Letter to Oliver on Publishing and Selling

One of the valuable by-products of publishing is being more effective at selling

Dear Oliver (and other readers),

I know you  said you’d follow up on our brain-burning conversation with the standard list of links and notes. But you went further and wrote me a letter – wow, thank you!! You pressed our discussion into the wet cement of our brain matter; I think it will stick. 

We talked about this – that part of the value of writing publishing regularly is making our ideas stick in our own heads:

So much of our ideas that are of value are lost, forgotten, or return to us in the New York Times or from Silicon Valley. If you commit to saying something, you force yourself to get out at least some of these thoughts.
– Oliver Cox

This effect moves us towards that Christopher Hitchens/Seth Godin state where you express yourself with equal crispness in writing, speaking, and off-the-cuff conversation. 

For me, this is an opportunity for anyone serious about pursuing content marketing for her business.

When in conversation with a prospective client, do you really want to say, “Here are the top 10 tips for getting new Twitter followers”?

Or do you want to answer questions like, “Tell me about your business, what’s your approach to X?”, with cringe-free clarity?

Publishing lets you provide helpful context, explain complex ideas simply, formulate arguments, and negotiate well.

And that helps the independent expert sell.

As Dan Pink discusses in Selling Is Human, selling happens even when no money is involved – when instead you might want time, ideas, or mental energy. 

So selling continues to happens, for example, long after a services deal is inked. 

Or after a recurring software license is purchased – you persuade someone to part with enough of their time to learn your produce so well they thrive on it.

What makes that persuasion work? 

A friend recently explained to me a key premise of Chris Voss’s Never Split The Difference, a book about negotiation: get perfect clarity on what the other person wants.

That’s the starting point, at least, of effective persuasion.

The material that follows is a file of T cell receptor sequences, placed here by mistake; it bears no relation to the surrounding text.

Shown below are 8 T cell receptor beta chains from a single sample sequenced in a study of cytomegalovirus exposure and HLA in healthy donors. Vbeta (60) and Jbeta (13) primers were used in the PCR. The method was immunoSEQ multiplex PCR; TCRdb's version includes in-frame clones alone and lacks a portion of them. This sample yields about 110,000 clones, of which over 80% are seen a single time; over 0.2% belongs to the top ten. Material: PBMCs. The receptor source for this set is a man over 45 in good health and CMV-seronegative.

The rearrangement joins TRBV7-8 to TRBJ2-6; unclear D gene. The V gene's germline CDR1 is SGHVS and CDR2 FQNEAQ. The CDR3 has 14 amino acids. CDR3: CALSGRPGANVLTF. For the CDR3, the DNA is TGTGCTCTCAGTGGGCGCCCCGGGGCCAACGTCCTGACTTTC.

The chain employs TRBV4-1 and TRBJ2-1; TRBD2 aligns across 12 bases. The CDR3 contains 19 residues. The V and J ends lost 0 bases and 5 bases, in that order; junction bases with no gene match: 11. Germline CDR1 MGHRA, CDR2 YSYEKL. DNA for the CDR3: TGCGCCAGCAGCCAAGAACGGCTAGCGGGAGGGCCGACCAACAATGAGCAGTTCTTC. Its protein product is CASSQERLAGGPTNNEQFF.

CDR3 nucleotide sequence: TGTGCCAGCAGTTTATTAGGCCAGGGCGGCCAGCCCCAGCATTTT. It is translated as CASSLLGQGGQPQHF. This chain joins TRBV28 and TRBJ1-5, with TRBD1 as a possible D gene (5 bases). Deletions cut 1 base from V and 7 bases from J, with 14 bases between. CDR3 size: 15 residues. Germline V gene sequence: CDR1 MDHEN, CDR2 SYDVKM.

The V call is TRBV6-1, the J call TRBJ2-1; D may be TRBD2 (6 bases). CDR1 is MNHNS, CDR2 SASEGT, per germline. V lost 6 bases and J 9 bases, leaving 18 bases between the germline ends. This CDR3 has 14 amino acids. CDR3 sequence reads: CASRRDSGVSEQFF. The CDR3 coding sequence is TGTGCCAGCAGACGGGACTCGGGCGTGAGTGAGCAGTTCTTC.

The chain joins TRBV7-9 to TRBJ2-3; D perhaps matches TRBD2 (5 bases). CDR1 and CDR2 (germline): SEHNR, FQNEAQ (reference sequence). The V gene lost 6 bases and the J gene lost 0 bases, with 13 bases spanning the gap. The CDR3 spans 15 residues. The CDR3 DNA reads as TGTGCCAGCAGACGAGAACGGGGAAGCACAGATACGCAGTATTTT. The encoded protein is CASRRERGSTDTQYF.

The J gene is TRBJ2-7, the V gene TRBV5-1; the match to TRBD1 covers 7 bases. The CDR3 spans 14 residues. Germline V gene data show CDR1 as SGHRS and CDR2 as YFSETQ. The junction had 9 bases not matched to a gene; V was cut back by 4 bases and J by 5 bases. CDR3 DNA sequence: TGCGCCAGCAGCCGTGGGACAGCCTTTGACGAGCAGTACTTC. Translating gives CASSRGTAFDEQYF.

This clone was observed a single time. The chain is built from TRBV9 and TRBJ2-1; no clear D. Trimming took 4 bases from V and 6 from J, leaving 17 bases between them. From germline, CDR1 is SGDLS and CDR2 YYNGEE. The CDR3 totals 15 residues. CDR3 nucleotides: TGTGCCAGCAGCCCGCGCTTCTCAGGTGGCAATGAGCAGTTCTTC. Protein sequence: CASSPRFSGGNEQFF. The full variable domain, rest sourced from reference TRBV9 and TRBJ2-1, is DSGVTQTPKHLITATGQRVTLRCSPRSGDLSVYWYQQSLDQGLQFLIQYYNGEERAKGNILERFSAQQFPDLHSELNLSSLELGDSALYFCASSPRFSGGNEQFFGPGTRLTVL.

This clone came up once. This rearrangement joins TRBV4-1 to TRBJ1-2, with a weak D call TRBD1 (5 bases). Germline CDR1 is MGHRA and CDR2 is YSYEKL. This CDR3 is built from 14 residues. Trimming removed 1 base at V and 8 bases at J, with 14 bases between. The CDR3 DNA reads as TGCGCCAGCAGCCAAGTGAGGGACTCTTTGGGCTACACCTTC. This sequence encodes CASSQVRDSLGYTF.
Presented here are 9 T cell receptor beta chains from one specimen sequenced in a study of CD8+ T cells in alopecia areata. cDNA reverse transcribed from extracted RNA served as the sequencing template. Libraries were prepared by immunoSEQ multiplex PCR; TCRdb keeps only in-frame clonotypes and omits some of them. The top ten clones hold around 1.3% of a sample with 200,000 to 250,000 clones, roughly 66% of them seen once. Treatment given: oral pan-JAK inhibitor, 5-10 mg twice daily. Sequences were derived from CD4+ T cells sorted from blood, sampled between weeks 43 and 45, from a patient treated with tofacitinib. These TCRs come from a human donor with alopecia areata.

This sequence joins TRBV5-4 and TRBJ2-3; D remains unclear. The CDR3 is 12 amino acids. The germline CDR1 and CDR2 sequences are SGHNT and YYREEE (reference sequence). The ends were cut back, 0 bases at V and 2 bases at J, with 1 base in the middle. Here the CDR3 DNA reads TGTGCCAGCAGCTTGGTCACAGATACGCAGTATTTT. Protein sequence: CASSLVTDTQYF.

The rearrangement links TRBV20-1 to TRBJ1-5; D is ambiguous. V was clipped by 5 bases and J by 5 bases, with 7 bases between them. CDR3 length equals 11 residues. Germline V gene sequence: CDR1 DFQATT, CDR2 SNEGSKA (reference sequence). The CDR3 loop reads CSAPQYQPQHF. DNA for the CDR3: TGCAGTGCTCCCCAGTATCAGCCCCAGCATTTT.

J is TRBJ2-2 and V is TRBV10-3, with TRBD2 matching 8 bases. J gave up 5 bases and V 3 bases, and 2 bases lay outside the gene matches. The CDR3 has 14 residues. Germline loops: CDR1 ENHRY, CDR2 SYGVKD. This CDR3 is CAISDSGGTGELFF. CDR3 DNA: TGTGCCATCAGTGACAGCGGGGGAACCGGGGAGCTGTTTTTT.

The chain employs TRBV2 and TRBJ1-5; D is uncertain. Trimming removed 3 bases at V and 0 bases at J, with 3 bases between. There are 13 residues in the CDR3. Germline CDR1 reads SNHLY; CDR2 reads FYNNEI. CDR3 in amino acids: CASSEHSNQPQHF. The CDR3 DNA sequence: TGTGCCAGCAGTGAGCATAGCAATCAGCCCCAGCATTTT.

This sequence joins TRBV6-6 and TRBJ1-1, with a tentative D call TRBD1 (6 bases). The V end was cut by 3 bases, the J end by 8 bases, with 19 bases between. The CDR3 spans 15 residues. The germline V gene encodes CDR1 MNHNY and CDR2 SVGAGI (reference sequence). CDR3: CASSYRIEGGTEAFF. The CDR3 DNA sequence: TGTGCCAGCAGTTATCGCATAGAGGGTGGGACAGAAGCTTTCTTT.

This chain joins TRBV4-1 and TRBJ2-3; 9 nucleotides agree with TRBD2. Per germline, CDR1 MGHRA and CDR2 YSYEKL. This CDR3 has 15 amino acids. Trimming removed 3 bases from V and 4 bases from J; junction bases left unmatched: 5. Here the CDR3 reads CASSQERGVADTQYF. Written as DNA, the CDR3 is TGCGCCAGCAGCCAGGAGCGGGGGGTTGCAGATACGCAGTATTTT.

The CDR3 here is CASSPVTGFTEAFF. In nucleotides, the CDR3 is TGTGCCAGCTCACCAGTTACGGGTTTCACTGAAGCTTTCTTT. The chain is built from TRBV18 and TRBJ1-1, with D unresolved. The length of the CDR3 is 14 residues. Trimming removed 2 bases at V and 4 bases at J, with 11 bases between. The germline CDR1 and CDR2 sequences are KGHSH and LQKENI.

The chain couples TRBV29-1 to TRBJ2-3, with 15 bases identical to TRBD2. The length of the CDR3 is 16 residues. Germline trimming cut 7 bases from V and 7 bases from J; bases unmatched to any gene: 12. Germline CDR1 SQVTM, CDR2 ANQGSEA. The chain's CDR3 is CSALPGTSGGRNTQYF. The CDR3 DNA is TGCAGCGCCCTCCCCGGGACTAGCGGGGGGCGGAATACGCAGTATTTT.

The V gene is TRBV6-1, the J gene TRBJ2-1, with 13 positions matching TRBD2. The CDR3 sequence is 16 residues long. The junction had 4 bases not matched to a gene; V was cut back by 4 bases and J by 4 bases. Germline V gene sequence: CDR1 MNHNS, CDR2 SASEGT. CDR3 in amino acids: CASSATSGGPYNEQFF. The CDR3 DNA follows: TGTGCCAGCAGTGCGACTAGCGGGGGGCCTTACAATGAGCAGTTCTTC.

Publishing can help here too. Many of those I pay (in money, attention, time) for advice, coaching, ideas, or consulting describe for me exactly what I want. And they haven’t even met me. That’s why I literally pay attention to Stephanie Flaxman, for example.

Content marketing gives you a choice – speak in your own words and apply your ideas to your customers’ specific needs (either individually or – if you have good positioning – as a group). Or publish listicle trash.

As you point out, Oliver, publishing also creates space for our own thoughts against the onslaught of infinite content. 

And reading what others publish, even if it’s brilliant, isn’t enough by itself:

When we read, another person thinks for us: we merely repeat his mental process. In learning to write, the pupil goes over with his pen what the teacher has outlined in pencil: so in reading; the greater part of the work of thought is already done for us. 
– Schopenhaeur

The good news is that you don’t have to be a professional writer to publish and clarity your own, valuable thoughts. The even better news is that if you are (or will be) in business for yourself, you have an opportunity to publish by practicing what marketers call content marketing.

Oliver, thank you for the conversation and for helping me draw a line between publishing and “selling”, for experts such as yourself.

Have a great weekend all,
Rowan